Last month, as part of Grassroot Soccer’s partnership with Bantwana Zimbabwe, GRS trainers worked with 30 Bantwana Coaches in Bulawayo to equip them with the tools and knowledge to work with youth living with HIV through GRS’s SKILLZ Plus curriculum. GRS and Bantwana Zimbabwe are working together under Bantwana’s Zingane – O.V.C (Orphans and Vulnerable Children) project, which reaches children and families who are exposed to, living with, at risk of, or otherwise affected by HIV/AIDS with evidence-based interventions to build their stability and resilience.
As the newest cohort of trained SKILLZ Plus Coaches, these 30 young adult community leaders will work with 10-17-year-old youth living with HIV in their communities to empower and support them to live happy and healthier lives. SKILLZ Plus uses the power of sport and fun to create a safe space where youth living with HIV can grow critical knowledge and skills necessary to navigate different aspects of living with the virus, including prevention and transmission, adherence to ART, disclosure, healthy relationships, and mental health.
At the end of the training, GRS captured reflections from several of these newly minted Coaches about what they learned from the training and what working with youth living with HIV in their communities through SKILLZ Plus means to them.
Zinzile Moyo, 21
“The SKILLZ program taught me fun ways of interacting with young people. This is a positive approach towards making young people comfortable to open up and share their stories!”
Mbalenhle Ngwenya, 24
“I have realized that accepting myself will help me overcome so many challenges in life. Because of the SKILLZ program, I feel I am now the hope of the hopeless in my community.”
Thandolwenkosi Mpofu, 20
“The SKILLZ program has been an eye opener to me about what HIV is all about. I have learned that HIV is not a death sentence. A person living with HIV can live a normal life if they adhere to treatment.”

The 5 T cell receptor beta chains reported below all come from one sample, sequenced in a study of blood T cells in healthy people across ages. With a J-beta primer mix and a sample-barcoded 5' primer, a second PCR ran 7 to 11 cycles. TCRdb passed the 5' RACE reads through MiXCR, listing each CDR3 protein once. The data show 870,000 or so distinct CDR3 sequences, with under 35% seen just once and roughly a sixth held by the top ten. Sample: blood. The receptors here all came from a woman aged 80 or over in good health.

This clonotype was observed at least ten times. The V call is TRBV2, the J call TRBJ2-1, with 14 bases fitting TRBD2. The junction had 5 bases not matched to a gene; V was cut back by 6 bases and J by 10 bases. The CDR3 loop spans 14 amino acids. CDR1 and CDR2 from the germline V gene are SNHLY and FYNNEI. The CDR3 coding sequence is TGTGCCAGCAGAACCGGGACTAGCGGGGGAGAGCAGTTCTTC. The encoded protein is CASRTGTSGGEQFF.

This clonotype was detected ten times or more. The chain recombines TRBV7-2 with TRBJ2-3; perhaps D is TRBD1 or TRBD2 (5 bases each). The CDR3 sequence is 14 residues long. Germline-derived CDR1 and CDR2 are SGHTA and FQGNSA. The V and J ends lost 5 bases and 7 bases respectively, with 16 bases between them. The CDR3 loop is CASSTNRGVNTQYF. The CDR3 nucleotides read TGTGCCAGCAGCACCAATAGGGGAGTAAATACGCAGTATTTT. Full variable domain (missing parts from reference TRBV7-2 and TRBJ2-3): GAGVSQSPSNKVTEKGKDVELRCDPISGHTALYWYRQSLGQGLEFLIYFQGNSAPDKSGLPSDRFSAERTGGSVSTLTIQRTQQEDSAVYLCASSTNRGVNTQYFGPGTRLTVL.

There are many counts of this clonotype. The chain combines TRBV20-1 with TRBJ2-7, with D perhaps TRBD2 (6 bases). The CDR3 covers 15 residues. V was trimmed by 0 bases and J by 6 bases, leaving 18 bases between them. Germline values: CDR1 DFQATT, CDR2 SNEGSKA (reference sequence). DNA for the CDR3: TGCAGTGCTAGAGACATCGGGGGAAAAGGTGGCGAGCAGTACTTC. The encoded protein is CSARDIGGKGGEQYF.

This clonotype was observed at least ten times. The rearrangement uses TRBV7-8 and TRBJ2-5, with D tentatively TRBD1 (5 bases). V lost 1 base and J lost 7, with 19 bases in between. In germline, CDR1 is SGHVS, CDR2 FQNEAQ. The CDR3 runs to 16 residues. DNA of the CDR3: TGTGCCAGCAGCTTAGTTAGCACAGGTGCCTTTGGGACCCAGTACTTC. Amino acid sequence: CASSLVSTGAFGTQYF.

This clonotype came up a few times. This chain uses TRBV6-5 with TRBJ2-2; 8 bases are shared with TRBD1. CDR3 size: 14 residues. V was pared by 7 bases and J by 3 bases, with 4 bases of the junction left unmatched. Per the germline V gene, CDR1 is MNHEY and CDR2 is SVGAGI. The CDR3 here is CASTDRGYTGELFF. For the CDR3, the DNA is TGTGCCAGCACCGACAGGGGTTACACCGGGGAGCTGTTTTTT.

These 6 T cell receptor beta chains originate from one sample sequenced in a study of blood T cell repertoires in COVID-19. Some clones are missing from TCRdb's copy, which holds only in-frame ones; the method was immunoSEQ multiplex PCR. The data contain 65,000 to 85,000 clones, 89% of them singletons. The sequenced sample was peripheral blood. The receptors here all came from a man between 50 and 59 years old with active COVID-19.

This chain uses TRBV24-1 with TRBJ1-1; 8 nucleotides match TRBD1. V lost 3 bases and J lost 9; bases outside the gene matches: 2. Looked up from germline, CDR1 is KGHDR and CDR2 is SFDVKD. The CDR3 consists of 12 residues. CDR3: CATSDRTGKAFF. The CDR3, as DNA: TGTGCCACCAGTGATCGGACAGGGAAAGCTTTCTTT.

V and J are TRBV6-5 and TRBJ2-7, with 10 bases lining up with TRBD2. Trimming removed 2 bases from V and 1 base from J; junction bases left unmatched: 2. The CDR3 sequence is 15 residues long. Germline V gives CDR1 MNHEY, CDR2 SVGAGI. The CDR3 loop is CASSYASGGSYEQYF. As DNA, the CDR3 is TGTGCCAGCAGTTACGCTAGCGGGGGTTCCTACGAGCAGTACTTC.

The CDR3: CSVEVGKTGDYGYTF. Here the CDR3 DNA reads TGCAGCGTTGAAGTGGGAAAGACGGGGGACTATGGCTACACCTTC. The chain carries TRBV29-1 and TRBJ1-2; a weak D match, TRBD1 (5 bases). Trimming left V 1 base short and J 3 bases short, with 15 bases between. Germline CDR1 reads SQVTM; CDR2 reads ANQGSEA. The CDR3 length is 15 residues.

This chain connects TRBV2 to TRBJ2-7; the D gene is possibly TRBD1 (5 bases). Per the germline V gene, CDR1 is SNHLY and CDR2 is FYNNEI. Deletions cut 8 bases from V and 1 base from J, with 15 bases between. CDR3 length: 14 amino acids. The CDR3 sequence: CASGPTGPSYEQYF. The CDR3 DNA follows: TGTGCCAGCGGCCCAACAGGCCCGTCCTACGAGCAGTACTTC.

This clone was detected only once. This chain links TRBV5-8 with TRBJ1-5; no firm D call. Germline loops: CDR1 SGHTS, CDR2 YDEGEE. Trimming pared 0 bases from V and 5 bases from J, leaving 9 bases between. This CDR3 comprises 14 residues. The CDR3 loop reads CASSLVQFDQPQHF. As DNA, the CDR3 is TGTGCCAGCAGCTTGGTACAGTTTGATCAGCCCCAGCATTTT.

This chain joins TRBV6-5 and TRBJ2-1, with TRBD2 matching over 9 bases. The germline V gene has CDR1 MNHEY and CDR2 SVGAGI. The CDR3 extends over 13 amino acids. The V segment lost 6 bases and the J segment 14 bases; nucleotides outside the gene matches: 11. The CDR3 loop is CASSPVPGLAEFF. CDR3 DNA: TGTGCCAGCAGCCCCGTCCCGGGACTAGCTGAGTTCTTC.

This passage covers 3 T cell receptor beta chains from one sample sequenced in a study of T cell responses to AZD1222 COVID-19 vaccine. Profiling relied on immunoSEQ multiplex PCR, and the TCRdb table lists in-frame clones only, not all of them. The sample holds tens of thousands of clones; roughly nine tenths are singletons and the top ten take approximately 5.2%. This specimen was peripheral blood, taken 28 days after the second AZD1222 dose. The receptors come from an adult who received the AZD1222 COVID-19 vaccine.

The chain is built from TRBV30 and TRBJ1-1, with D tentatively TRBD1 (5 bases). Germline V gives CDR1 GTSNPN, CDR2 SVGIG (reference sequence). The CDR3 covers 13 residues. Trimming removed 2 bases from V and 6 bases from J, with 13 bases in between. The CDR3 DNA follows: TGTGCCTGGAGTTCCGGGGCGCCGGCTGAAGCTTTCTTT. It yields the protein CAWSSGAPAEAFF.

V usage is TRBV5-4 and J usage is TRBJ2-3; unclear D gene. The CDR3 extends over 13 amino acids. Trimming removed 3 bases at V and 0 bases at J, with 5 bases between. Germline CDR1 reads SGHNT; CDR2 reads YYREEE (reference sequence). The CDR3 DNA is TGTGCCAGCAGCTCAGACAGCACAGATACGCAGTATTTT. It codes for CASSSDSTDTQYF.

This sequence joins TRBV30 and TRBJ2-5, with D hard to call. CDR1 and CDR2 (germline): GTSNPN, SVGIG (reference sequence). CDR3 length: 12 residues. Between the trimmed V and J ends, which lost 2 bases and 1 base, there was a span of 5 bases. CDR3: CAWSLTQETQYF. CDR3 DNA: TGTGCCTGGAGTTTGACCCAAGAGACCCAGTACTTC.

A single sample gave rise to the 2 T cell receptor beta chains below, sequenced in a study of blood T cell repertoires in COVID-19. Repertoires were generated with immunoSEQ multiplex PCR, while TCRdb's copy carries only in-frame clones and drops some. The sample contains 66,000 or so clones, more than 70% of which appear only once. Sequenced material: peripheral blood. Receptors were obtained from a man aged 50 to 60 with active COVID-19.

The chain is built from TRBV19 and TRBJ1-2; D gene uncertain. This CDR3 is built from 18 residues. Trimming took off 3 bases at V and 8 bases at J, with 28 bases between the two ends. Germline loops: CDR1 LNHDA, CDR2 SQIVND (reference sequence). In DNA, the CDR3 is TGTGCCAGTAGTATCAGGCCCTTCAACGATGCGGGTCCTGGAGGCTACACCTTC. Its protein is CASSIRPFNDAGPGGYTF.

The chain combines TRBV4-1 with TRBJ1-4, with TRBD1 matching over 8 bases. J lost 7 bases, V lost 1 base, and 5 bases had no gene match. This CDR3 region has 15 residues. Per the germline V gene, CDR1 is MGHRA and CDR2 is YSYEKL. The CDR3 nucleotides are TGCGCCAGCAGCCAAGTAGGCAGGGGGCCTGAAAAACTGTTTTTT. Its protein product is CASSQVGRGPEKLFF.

Johnson Ncube, 23
“As a Coach, I have to be a champion in advocating for healthy behaviors amongst the young people…Giving powerful praise to young people who do well in adhering to their HIV treatment, or quitting drug and substance abuse, is also very important. When you give powerful praise, you tell it, you label it, and you celebrate it.”
Natacia Mhandu, 23
“Support systems are very important for young people. We all need support, in good and bad times…The SKILLZ program has empowered me to become a star supporter to other young people and, at the same time, identify my own supporters.”
Dumisile Maphosa, 26
“Creating a safe space and sparking vital conversations with my participants makes me understand them better, and at the same time learn from them as much as they will learn from me.”
Nomathamsanqa Tshawe, 25
“I like the creativity of the SKILLZ program and how the fun culture creates that safe space whereby we are able to talk freely about HIV, mental health, ART, and other topical subjects. The energisers and kilos got us engaged, and we became a team at the end of the day.”